Over the last couple years, we’ve been hearing about the invasive Woolly Adelgid attacking our Hemlock population. I have lost a bit of sleep thinking about the warming that will occur in our headwater streams without shade from these ubiquitous evergreens. One of the speakers totally changed my “doom and gloom” outlook on this impending environmental disaster. “Instead of worrying about the catastrophic loss of hemlocks, think of it as a once in a generation opportunity for wood to be restored through natural recruitment.” Wow. He was absolutely right. If we can educate the masses to NOT remove these dead trees, we could restore the natural wood load so much more than we could by adding structures. Here’s our chance to improve the fishing, people. All we have to do is not screw it up.
There was a little room for fun while I was in Vermont. My wife went with me to the Green Mountain State and we sampled some fantastic local food. I was also able to cross Vermont off the list of places where I had never caught a brook trout!
Living in a rural part of the Pennsylvania, most people are at least acquainted with someone who considers his or herself a dedicated hunter. The next time you see said hunter, ask if they would consider putting up a treestand in a farmers field and harvesting the largest livestock animal in the pasture and calling it a trophy. I’m going to go out on a limb and say they wouldn’t see the sport in that. Why don’t we have the same reaction to fishing for farm raised fish?
PFBC mission statement is: “to protect, conserve, and enhance the Commonwealth’s aquatic resources and provide fishing and boating opportunities.” Can you imagine the fishery we would have in the state of Pennsylvania if instead of spending in excess of $12 million annually on raising hatchery fish (a small percentage of which survive their first summer) the bulk of spending budget went toward habitat improvement, fish migration studies, and otherwise protecting, conserving, and enhancing our aquatic resources? Imagine all of the funds from the last 50 years improving the health of our rivers instead of the short-sighted perpetuity of put-and-take fisheries. What would the state of our rivers be?
As fly fishers and wild trout enthusiasts, it’s our job to encourage the positive change we want to see instead of continuing to complain among ourselves. Let’s face it, if you’re on this page, you’re probably already convinced wild trout are the way to sustain the health of our fisheries long-term. We need to encourage and educate those who DON’T know the difference. Get with your local FFI group or TU chapter. Teach a casting or tying class, explain to someone who doesn’t fish the difference between stocked and wild trout, take a kid fishing and explain how to safely catch and release wild trout. Do something to make the fly fishing community better. Let’s change the culture that relies on annual plantings of hatchery fish. Let’s make the PA Wilds Wild Again.
At this point, I can’t remember how many times we’ve driven south to the craggy Tennessee, North Carolina border. We’ve traveled down in the spring seeking early season camping and dry fly action before things get going in Pennsylvania. We’ve extended the season by going down in the fall to fish among spectacular autumnal mosaic mountains long after our leaves have fallen in the north.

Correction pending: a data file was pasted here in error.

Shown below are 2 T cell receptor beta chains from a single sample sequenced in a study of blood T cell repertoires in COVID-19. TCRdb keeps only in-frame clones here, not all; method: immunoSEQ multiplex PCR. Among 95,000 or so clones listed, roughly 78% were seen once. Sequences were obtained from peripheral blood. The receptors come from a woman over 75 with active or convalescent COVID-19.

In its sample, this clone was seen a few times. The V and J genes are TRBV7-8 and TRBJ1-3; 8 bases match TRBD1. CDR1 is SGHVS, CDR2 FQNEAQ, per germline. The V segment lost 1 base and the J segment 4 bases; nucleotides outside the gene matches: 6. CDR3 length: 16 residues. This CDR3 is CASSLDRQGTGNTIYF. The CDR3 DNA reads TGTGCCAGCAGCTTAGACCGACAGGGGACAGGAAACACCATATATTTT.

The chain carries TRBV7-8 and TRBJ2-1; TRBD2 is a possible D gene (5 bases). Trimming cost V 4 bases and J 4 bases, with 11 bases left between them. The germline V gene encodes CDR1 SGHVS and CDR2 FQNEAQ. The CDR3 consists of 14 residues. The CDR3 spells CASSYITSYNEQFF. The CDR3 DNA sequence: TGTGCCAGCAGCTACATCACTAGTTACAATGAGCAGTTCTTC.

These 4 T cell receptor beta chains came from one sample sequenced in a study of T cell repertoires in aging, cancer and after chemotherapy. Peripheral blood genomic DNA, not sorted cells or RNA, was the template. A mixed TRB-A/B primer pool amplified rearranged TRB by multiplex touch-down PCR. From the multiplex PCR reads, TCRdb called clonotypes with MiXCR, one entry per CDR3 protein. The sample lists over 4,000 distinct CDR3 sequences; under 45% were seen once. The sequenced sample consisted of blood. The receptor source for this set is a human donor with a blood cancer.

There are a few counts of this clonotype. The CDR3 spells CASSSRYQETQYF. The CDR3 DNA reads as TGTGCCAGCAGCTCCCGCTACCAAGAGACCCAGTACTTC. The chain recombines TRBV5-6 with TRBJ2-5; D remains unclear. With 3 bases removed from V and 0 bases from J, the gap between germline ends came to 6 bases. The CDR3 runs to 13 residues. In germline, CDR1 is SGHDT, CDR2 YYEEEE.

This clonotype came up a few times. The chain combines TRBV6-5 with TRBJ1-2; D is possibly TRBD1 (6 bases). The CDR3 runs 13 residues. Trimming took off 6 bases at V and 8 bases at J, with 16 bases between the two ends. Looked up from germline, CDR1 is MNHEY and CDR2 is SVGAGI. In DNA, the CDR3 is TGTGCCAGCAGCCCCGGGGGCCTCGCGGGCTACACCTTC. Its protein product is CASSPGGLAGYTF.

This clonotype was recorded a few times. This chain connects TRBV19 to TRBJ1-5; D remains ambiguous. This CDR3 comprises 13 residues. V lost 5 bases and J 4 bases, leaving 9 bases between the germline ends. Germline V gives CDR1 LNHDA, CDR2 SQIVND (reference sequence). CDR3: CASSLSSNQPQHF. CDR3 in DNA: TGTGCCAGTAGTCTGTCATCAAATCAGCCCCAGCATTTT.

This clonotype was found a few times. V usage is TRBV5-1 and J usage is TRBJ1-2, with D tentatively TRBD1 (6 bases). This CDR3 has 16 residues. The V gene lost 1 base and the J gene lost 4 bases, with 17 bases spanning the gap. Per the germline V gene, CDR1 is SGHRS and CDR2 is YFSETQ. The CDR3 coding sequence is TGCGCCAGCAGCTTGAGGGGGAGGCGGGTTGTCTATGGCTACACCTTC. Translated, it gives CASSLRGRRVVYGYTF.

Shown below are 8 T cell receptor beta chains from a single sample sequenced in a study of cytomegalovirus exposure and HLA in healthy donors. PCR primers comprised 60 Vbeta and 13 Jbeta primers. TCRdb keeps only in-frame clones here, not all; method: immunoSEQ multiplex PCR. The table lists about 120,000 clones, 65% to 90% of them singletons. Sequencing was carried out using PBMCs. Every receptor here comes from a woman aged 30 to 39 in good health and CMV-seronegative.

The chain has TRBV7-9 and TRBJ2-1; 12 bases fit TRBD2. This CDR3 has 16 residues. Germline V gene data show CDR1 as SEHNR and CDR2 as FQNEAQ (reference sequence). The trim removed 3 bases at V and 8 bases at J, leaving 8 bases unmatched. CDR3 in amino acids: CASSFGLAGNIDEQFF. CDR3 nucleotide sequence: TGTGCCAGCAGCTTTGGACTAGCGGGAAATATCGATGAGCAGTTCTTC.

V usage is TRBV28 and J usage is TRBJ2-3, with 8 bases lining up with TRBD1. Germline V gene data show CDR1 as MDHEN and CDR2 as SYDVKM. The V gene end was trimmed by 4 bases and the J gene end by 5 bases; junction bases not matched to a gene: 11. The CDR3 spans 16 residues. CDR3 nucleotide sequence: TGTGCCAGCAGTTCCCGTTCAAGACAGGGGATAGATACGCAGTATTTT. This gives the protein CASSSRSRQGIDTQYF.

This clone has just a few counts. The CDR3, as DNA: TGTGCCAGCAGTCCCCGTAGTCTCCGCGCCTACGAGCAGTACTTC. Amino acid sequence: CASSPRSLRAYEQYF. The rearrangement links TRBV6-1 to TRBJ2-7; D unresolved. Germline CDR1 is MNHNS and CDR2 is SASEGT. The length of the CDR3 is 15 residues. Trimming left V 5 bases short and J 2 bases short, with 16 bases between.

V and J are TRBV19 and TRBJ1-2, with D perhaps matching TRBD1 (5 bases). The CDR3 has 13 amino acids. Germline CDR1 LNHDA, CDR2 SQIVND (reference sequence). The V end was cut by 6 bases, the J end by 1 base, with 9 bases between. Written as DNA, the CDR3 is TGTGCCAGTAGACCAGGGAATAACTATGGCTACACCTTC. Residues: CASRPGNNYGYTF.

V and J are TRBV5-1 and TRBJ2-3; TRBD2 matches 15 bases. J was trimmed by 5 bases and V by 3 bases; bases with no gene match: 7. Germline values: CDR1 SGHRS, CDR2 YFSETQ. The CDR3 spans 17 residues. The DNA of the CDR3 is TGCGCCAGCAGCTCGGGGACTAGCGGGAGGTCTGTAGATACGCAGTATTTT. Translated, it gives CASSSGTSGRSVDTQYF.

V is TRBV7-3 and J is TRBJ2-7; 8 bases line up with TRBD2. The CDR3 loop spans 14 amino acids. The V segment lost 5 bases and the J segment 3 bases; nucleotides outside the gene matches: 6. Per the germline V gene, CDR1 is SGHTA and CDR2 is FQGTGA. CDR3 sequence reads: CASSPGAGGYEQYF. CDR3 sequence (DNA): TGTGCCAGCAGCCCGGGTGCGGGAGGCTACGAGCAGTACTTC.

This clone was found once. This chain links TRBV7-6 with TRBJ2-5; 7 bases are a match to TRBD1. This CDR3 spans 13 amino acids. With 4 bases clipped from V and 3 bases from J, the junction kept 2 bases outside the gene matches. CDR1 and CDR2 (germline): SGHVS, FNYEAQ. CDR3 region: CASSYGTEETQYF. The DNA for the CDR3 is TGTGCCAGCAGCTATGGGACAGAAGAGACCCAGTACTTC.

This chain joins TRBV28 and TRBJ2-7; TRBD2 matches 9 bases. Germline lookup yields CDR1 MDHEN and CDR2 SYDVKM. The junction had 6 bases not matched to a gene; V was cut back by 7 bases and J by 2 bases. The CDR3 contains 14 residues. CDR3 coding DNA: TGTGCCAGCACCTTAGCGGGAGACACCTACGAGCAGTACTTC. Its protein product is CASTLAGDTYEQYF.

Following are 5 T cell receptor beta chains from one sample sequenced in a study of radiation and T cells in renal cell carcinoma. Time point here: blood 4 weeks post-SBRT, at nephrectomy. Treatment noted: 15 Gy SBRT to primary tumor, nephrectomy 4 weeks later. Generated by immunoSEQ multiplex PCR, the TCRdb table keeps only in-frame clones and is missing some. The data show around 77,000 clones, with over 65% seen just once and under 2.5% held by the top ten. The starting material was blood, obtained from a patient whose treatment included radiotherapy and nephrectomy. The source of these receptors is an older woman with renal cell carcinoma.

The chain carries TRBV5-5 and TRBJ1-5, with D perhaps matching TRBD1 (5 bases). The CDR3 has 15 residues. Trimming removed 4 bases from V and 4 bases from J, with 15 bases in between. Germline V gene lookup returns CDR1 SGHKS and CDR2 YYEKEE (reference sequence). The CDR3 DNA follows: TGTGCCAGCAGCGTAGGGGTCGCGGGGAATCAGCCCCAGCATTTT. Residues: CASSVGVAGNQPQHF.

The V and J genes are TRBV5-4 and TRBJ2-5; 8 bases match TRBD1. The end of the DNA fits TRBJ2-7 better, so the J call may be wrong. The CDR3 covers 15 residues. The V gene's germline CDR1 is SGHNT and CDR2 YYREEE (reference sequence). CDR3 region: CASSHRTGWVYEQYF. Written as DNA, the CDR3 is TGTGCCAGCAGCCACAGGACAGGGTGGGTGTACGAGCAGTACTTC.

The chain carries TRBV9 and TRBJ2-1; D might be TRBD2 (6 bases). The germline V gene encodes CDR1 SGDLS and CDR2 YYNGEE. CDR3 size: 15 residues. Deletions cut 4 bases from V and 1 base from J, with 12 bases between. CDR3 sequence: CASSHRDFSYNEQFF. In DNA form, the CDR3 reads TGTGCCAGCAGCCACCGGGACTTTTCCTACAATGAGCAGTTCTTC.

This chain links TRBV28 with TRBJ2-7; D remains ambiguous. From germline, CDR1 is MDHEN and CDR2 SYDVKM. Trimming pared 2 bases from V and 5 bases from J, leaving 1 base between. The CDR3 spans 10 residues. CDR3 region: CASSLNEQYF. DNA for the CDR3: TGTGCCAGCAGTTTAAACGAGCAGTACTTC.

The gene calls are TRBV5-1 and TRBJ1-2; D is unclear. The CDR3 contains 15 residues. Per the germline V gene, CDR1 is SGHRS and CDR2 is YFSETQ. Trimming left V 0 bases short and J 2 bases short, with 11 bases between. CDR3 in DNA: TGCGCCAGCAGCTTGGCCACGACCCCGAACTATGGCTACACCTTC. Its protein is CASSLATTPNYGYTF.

Each time we make the trek, things are the same but different; consistently unpredictable. I guess that’s what keeps us going back? Our most recent trip was a totally new experience. After years of my dad and I, or my wife and I talking up the country’s most visited National Park, we recruited a whole troop of family to get together in Southern Appalachia. The goal of this trip, instead of the usual fishing excursion, was to celebrate my sister’s birthday. But let’s be serious: of course we went fishing.
The fish in Great Smoky Mountain National Park are all wild, but only brook trout are native. The trout don’t often reach too grand of stature, but I don’t remember catching too many that didn’t boast exceptional colors. The fishing here is tough. With the gin clear water, fish rarely even raise a fin at a dragging fly. Technical, physically grueling fishing with the rewards being stubby trout? Aren’t there easier options? Sure, but easy is boring.
This trip only allowed for a couple short outings but this fishing did not disappoint. It was slower than normal, thanks to a cold front that seems to be typical everywhere this spring (if you can call it spring). Also, typical was my dad’s propensity to save up all his fishing karma and use it to catch THE fish, every time.
Another thing you can count on, is us talking about when we can make the next trip back to the Smokies before we’ve even left and which streams we’d really like to get back to.
It started like a lot of piscatorial pilgrimages do, a whisper about a hallowed river, sacred to those who’ve had the privilege to witness it. One that flows out of the side of a volcano and a mystical fish that lives in it. I read stories about how difficult the fishing could be, but how great were the potential rewards. Yep, I’m in.
I remember telling my, then girlfriend, “someday, I’m going to catch a bull trout.” “It’s basically a three foot long brook trout,” was my over simplification of how to describe what a fish like that, a cousin to our state fish in Pennsylvania that rarely exceeds diminutive size, would mean. Let’s be honest, if I’m obsessed with a six inch brook trout, I’m exponentially excited about these fish and their brethren with every additional inch they achieve.